5. The Battle of Naseby
14th June 1645
The start of the battle…
Cromwell sends Colonel John Okey and his dragoons to Sulby Hedge to harass the Royalist right flank (see map – Sulby Hedge Viewpoint). Their fire power may have forced Rupert to advance prematurely.Rupert’s horse advance at a slow trot, pausing in the bottom of the valley. Ireton’s cavalry advance to meet them. The two sides meet and three of Ireton’s regiments break and are put to flight, with Rupert’s men in pursuit.
The Royalist infantry in the centre advance across the valley floor and up the slope towards the New Model Army, (see map – Cromwell Monument Viewpoint) standing just beyond the crest of the ridge. The weight of the Royalist assault falls on the left hand regiments of the New Model Army, the parliamentarian line pivots and starts to fall back.
Those of Ireton’s horse who have survived Rupert’s charge attack the Royalist flank. Ireton is wounded in the thigh by a pike and in the face by a halberd.
The battle hangs in the balance…
For a while, the Royalists seem to be winning, but the Parliamentarian second line fill the gaps and strengthen the weaker regiments. Those that have retreated rally and re-join the battle. Soon the greater parliamentary numbers begin to tell and the Royalist infantry begin to fall back.
On the eastern flank Sir Marmaduke Langdale’s cavalry, hemmed in between the rabbit warren and furze-covered bog to the east and Fairfax’s infantry to the west, charge uphill but do not break Cromwell’s men who take heavy casualties but thrust them back. Having defeated Langdale, the majority of Cromwell’s men turn left to assault the flank of the Royalist infantry. At around the same time, Okey’s dragoons leave the safety of the hedge and hit the Royalists in the opposite flank.
The Royalists are now being assaulted on three sides. Soon they began to retreat. Many give up and surrender but Rupert’s own infantry regiment, the Bluecoats, stand firm. They are finally defeated by Fairfax and his regimental commander D’Oyley.
This illustration by Peter Dunn appears to have been based on Streeter’s antiquarian map of the battle. This is part of the Volume: IC069 The Battle of Naseby 1645, Naseby Battlefield, Northamptonshire; within the Series: EHC01/146 English Heritage Reconstruction and Artwork Collection; within the Collection: EHC01 English Heritage(EH):Archive. © Historic England Archive
Retreat and flight…
The Royalist army flees through the deserted village of Nobold towards the Sibbertoft to Clipston road. Near Clipston Rupert’s Welsh camp followers are mistaken for Irish women and massacred. Between Moot Hill and Wadborough, the next height to the east, some Royalists make a stand (see map – Retreat, Moot Hill and ROC viewpoints). It is probably here that the King is prevented from launching a counter-attack by a Scottish nobleman, the Earl of Carnwath, who seizes his bridle, saying: “Would you go upon your death?, before leading him away. The flight continues towards East Farndon, Market Harborough and Marston Trussell.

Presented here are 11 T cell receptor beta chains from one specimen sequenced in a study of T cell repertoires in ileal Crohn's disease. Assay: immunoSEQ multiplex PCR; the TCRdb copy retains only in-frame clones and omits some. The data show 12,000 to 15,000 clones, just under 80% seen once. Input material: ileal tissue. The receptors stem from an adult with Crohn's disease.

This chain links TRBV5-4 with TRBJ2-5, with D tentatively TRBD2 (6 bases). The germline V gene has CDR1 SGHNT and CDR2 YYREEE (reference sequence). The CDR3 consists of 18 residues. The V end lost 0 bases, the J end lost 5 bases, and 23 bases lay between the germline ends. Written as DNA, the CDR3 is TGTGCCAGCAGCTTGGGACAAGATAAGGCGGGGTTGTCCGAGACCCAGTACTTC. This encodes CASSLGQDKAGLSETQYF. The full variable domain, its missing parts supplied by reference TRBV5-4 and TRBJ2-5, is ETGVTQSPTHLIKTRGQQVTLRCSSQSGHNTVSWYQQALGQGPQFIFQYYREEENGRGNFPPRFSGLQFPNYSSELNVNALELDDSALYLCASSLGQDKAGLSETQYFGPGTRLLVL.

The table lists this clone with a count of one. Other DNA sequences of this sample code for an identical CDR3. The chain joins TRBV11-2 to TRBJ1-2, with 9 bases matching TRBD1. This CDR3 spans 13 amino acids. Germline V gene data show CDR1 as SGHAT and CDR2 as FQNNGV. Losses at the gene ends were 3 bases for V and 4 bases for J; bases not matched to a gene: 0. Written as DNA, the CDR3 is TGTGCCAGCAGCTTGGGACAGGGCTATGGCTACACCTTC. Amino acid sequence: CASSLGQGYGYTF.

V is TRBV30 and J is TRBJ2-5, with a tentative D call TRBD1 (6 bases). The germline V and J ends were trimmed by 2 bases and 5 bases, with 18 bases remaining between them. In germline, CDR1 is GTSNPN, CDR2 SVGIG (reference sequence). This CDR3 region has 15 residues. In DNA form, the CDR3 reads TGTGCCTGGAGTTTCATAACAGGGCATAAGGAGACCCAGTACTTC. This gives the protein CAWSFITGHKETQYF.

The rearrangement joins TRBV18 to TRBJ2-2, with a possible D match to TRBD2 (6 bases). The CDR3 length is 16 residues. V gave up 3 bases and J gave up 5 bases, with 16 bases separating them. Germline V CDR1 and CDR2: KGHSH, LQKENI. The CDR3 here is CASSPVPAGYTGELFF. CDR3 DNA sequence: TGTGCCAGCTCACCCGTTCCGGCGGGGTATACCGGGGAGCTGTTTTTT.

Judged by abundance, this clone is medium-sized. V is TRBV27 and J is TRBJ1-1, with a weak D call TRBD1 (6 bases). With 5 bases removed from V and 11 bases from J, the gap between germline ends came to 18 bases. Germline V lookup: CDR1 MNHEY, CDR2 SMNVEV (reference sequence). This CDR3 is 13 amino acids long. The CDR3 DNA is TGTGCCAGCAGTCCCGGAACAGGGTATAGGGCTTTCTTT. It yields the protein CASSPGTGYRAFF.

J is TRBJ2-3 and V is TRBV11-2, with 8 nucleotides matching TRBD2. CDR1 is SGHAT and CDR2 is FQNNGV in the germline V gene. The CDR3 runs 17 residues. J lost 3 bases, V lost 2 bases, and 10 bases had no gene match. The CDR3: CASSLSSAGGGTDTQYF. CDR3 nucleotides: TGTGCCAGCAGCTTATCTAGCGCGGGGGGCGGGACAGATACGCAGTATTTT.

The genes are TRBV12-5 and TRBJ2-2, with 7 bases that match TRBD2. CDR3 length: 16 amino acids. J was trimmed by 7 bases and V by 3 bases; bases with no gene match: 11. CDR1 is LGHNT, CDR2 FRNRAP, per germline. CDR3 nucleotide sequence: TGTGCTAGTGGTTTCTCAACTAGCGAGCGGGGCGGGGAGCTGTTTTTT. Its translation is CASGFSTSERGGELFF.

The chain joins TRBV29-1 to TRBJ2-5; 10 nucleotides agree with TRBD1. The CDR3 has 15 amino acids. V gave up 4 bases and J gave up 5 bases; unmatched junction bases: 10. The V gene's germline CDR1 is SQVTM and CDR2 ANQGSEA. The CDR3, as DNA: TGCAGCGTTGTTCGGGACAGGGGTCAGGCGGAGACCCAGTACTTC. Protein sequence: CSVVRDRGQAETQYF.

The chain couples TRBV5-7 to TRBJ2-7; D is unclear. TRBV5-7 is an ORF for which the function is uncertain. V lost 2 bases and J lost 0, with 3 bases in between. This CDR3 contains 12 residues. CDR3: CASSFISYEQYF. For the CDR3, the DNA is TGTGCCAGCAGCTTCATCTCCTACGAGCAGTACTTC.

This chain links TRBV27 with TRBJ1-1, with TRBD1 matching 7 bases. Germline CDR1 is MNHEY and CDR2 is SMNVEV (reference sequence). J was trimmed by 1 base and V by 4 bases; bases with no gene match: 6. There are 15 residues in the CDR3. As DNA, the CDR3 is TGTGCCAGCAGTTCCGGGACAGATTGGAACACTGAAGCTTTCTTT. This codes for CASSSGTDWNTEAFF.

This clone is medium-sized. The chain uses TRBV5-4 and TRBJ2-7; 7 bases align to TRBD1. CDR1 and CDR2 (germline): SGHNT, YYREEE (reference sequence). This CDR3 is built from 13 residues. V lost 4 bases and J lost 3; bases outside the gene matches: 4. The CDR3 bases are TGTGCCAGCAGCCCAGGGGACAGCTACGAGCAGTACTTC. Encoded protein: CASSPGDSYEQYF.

In the Royalist camp the victorious Parliamentarians find Charles I’s personal correspondence, showing his plans to reinforcements from the Catholic powers on the continent. Parliament publishes the correspondence as ‘The Kings Cabinet Opened’.
Reconstruction illustration depicting the Royalist cavalry charge on the Parliamentarian baggage train during the Civil War Battle of Naseby on the 14th of June 1645 by Peter Nunn. This is part of the Volume: IC069 The Battle of Naseby 1645, Naseby Battlefield, Northamptonshire; within the Series: EHC01/146 English Heritage Reconstruction and Artwork Collection; within the Collection: EHC01 English Heritage(EH):Archive. © Historic England Archive
The evidence that backs up the story…
The thing that makes Naseby such a joy to look after, is the fact that we know exactly where the battlefield is. Through the efforts of Peter Burton, Mike Westaway and Martin Marix Evans – three of our founding trustees; they have used metal detecting and careful logging of each of their finds to initially discover the battlefield [because its exact location was unclear], and by tying that data to the writings of the time, a full story of the battle has emerged. So much so, we can take you to the location of a specific unit, and sometimes even an individual, based upon this information.
Below we are showing three ‘Fall-of-shot’ maps, which relate to the current battlefield. As you see, the data backs up the story of the battle described above. If you would like to learn more about the battlefield and the stories it tells, why not join one of our battlefield tours – or get a group of interested friends together and we will create a bespoke tour for you!